Acceptance of the programming language was fairly slow in the beginning, but it did get a huge boost when Google announced that it was using the programming language for many of its own internal processes. Then in 2005, the Python Company released Django, which is a web application framework that can be used for building elegant web applications.

Django itself exploded in popularity and quickly came to challenge the dominant framework of the time, Ruby on Rails. By the time 2011 rolled around, Python was the single most taught language in the country for all college computer science programs. Two years after that, it became the de-facto language for research in the artificial intelligence field as well as the machine learning field.

That was because of its tremendous ease of use and its extreme readability. For most of the early years that Python was around and being used, Mr. van Rossum declared himself the benevolent dictator of the Python language, but nowadays all Python development is managed by the Python Software Foundation. It currently enjoys a status as the most cutting-edge programming language of our time, and that bodes well for a bright future for Python.

What can be built with Python?

Since Python is a general-purpose programming language, the sky’s the limit on what you can use it for. It’s the perfect language when you have a complex task that needs to be simplified, when you have a short script that needs to be run, or even if you have a large dataset that has to be somehow manipulated. There are a great many other uses for Python, including some of the following:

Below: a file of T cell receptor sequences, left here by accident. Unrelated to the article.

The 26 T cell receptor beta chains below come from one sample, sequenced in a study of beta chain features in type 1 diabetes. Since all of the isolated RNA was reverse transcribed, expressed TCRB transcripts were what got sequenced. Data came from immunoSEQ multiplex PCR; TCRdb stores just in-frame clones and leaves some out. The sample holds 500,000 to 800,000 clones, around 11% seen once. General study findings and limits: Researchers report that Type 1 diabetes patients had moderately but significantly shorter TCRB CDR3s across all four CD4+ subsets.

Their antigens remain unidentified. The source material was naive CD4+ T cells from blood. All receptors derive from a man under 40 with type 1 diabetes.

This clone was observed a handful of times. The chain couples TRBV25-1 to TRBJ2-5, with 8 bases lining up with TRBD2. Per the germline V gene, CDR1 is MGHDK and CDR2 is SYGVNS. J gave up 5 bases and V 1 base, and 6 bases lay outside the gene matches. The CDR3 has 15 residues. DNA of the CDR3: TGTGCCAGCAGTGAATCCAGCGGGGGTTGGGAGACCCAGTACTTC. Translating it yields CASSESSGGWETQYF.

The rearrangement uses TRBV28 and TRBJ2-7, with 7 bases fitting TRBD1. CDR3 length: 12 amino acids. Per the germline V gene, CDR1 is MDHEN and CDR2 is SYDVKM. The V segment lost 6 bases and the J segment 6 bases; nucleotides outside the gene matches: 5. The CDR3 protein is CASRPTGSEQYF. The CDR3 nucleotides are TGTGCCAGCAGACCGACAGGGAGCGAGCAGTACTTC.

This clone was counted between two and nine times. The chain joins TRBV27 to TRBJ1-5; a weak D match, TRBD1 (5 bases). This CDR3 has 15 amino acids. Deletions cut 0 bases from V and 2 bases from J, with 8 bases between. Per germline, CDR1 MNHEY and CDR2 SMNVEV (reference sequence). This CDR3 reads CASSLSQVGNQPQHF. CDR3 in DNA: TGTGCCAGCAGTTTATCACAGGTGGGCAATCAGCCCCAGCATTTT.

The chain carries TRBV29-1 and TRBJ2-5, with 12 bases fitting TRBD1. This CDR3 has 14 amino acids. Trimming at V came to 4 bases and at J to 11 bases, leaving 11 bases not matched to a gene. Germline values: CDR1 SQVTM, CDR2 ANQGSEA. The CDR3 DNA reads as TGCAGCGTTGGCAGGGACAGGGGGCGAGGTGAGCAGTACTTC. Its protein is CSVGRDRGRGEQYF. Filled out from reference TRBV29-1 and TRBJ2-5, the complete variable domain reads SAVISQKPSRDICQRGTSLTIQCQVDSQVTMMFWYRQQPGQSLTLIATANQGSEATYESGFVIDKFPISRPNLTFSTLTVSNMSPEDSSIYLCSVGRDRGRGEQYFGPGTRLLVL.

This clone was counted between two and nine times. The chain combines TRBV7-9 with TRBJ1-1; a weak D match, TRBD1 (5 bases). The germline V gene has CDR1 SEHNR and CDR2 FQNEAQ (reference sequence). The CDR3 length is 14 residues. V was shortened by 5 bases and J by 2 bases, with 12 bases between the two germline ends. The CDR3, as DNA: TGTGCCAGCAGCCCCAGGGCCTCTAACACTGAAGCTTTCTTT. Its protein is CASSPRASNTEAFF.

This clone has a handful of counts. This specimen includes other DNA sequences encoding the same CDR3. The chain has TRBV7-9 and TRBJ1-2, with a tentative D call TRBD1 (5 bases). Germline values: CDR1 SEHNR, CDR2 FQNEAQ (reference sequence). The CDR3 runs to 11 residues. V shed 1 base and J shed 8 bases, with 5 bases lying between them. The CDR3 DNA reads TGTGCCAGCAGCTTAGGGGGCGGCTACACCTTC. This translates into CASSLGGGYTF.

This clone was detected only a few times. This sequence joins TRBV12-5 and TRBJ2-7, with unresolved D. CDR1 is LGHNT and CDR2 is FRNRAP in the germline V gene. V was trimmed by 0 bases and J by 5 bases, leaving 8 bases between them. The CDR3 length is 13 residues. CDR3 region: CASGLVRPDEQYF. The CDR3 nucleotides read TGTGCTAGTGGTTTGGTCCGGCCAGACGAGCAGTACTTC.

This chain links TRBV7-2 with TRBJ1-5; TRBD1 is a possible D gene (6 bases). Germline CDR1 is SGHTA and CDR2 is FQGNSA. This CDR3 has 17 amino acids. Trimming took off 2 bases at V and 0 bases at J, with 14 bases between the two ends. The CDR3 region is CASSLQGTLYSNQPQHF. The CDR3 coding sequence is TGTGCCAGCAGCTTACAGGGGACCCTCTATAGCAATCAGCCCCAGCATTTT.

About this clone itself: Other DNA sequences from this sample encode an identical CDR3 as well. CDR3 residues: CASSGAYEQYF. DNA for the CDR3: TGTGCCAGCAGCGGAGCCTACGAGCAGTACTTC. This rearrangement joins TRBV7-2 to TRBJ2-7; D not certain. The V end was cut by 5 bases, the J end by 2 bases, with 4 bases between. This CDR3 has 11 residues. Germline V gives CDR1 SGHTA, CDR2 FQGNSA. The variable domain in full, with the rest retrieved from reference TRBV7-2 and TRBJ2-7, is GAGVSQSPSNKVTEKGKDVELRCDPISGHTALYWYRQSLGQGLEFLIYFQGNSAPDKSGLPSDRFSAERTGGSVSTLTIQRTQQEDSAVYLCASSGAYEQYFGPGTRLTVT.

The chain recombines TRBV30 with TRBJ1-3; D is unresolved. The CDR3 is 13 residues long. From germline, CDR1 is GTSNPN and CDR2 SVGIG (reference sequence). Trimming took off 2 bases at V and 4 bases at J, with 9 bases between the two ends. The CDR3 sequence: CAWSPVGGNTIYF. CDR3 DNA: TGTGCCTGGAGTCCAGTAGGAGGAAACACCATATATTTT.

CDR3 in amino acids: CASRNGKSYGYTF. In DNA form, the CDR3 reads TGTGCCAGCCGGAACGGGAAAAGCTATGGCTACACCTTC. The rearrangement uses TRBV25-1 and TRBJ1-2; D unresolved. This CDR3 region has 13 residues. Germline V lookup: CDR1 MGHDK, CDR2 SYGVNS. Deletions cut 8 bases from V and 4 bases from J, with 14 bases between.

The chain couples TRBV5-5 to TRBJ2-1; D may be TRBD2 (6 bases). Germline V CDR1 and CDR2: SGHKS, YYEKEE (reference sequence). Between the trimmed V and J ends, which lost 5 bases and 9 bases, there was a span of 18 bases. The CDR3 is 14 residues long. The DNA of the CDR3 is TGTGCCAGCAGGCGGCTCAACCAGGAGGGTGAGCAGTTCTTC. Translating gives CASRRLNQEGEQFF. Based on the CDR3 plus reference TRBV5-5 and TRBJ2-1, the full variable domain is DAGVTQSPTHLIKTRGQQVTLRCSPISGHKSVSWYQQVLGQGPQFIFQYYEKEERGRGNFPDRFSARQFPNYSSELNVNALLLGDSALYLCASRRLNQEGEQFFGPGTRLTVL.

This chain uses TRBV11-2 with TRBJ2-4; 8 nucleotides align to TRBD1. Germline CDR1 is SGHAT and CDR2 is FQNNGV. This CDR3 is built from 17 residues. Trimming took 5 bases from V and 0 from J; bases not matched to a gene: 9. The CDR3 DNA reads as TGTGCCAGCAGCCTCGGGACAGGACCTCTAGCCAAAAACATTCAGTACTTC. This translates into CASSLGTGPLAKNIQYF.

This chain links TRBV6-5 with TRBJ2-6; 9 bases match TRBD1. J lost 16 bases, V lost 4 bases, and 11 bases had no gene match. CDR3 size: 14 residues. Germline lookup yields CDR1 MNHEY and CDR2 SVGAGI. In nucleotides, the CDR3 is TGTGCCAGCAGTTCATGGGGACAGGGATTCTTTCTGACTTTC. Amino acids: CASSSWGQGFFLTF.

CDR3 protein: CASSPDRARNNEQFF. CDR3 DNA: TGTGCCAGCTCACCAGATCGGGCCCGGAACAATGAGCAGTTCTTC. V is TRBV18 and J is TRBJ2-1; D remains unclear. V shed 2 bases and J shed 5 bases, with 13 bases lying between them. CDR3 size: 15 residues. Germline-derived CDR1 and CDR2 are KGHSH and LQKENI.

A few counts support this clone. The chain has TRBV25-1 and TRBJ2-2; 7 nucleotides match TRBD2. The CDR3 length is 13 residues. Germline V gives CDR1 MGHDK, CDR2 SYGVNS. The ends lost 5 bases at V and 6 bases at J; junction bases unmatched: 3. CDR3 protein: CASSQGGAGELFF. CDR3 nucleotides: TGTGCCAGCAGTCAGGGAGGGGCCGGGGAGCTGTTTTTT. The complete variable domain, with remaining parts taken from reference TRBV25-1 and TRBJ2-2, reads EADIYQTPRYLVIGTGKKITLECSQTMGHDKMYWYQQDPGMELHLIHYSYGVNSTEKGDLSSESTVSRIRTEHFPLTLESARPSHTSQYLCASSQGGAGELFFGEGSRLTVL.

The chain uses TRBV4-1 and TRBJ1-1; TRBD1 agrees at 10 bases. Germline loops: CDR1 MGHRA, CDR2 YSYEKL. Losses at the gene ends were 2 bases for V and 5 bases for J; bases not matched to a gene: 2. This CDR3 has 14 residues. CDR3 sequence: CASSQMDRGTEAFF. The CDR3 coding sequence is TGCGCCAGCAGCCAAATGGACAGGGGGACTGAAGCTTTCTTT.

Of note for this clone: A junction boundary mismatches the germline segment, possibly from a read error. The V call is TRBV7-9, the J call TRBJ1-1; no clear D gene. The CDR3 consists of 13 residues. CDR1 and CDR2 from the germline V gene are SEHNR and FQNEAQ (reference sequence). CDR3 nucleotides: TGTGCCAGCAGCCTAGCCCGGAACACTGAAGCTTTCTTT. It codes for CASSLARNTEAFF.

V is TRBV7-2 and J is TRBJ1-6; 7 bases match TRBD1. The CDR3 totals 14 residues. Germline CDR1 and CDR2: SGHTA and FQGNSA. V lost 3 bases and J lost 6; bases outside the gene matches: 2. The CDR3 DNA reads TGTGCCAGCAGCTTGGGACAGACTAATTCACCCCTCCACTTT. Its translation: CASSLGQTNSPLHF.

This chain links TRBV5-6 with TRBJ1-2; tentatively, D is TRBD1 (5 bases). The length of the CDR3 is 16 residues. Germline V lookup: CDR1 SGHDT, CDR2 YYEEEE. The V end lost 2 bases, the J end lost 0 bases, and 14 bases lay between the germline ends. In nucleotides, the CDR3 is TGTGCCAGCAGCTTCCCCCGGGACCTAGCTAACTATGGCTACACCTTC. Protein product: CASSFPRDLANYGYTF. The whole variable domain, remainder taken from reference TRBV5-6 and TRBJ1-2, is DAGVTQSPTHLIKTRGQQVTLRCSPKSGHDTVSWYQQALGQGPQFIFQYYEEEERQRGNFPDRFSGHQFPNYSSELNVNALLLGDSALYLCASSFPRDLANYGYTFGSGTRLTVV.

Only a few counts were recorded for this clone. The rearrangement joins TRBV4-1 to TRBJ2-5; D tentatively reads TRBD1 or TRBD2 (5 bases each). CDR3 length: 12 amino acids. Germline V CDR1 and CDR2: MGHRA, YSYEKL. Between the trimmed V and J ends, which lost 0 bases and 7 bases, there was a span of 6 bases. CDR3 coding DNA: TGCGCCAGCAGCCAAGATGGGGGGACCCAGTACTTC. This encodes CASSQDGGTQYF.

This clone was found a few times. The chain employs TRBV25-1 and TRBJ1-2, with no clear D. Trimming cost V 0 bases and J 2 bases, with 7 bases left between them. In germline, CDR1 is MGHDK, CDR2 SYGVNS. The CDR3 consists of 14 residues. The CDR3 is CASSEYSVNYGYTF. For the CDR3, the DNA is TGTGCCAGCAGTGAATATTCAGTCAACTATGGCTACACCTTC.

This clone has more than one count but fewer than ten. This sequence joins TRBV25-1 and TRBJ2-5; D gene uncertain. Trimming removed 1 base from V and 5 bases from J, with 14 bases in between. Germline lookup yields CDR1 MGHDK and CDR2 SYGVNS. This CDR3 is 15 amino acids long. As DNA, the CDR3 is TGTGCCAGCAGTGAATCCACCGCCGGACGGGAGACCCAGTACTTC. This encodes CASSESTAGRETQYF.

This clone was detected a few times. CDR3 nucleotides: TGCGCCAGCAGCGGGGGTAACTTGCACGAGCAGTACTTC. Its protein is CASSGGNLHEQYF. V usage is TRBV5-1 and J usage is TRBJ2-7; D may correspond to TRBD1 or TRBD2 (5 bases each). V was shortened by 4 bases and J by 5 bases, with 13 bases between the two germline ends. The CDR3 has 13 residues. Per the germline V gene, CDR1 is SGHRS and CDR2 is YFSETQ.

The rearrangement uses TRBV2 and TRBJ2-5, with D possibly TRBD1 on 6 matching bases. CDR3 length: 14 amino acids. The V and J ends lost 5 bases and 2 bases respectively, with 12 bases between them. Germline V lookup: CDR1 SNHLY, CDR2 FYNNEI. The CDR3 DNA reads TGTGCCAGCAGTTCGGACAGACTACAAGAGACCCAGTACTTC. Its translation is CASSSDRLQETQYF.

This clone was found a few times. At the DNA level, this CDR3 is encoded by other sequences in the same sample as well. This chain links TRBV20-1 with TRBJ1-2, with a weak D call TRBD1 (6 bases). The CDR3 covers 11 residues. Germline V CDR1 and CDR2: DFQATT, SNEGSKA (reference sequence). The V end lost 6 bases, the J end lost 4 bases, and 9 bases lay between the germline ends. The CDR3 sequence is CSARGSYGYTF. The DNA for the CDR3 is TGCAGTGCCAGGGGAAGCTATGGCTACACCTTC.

• Open-source software development
  • web scrapers that can harvest Internet data
  • glue code that connects software which uses a number of different languages
  • trading apps that have financial purposes
  • simple scripts capable of automating workflows
  • stand-alone apps which use the Py installer
  • machine learning programs
  • artificial intelligence programs
  • high powered web applications which use Django or Flask.

This is really only a small sampling of the types of tasks that Python is capable of handling extremely well. It is actively used all across the country and in all domains of contemporary computer science. Since Python is capable of developing so much more efficiently than practically all other computer programming languages, it’s a very popular choice for startups.

That’s primarily because changes to small business computer code have to be made quickly and cheaply, since small businesses tend to be on a tight budget and can ill afford any downtime. Python is also extremely popular among mathematicians and scientists, because it has a number of extremely powerful in-house libraries that can be used for statistical generation and for handling complex mathematics problems. Suffice to say that Python has a very broad base of popularity, which will keep it in the forefront of programming languages for some time to come.